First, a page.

adjudicator would be compelled to conclude to the contrary." U.S.C. § 1252(b)(4)(B) (2006). be reasoned, not convincing.
The Board's decision need only
M.A., 899 F.2d at 310.
It is uncontroverted that the motion to reopen was untimely as it was filed more than ninety days after the Board dismissed Arcega's appeal. We find the Board did not abuse its
discretion in finding that the ninety day period should not be equitably tolled. The evidence before the Board, including the
letters sent by Arcega's counsel during the course of the appeal to the Board and immediately after the dismissal order was
entered, does not compel a different result. are without jurisdiction to review the
We further find we discretionary
decision denying relief under 8 U.S.C. § 1229a(c)(7)(C)(iv)(III) (2006). See 8 U.S.C. § 1252(a)(2)(B)(ii) (2006); see, e.g., The Board's
Okpa v. INS, 266 F.3d 313, 317 (4th Cir. 2001).
findings that Arcega failed to show extraordinary circumstances as a result of her counsel's ineffectiveness or that her removal would cause an extreme hardship on her children were issues of fact and not law. See Zhu v. Gonzales, 493 F.3d 588, 595-96
(5th Cir. 2007); Ignatova v. Gonzales, 430 F.3d 1209, 1213 (8th Cir. 2005). We further find we are without jurisdiction to 4
See, e.g., Tamenut v. Mukasey, 521 F.3d 1000, 1004 Accordingly, we find the record does not compel
(8th Cir. 2008)
a different result and the Board did not abuse its discretion in denying the motion to reopen. We review the Board's decision to deny the motion to reconsider for abuse of discretion. INS v. Doherty, 502 U.S. A motion
314, 323-24 (1992); see 8 C.F.R. § 1003.2(a) (2008).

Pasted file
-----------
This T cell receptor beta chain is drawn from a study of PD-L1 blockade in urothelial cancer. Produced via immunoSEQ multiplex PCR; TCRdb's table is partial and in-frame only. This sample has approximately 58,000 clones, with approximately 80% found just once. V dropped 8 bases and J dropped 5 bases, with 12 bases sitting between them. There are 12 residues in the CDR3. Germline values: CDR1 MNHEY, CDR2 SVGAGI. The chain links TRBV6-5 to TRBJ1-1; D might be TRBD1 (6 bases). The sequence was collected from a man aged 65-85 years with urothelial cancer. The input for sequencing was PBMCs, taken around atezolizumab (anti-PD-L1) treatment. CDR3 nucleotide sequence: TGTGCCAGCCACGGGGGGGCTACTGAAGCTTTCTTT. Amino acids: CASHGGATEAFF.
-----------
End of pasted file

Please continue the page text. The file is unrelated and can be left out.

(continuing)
for reconsideration asserts that the Board made an error in its earlier decision, Turri v. INS, 997 F.2d 1306, 1311 n.4 (10th Cir. 1993), and requires the movant to specify the error of fact or law in the prior Board decision. 8 C.F.R. § 1003.2(b)(1)
(2008); Matter of Cerna, 20 I. & N. Dec. 399, 402 (B.I.A. 1991) (noting that a motion to reconsider questions a decision for alleged errors in appraising the facts and the law). The burden
is on the movant to establish that reconsideration is warranted. INS v. Abudu, 485 U.S. 94, 110 (1988). being granted, a motion for "To be within a mile of has to give the
tribunal to which it is addressed a reason for changing its mind." Ahmed v. Ashcroft, 388 F.3d 247, 249 (7th Cir. 2004).
Motions that simply repeat contentions that have already been rejected are insufficient to convince the Board to reconsider a previous decision. Id.
denying the motion to reconsider.
Insofar as the Board may have
made a factual error concerning whether Arcega had notice of the Board's order dismissing in her the appeal, record we find there the was
decision that Arcega did not establish she did not have notice as a result of counsel's ineffectiveness. Arcega failed to show
how the Board erred as a matter of law or fact in reaching that decision. Accordingly, we deny the petitions for review. dispense with oral argument because the facts and We legal
contentions are adequately presented in the materials before the court and argument would not aid the decisional process.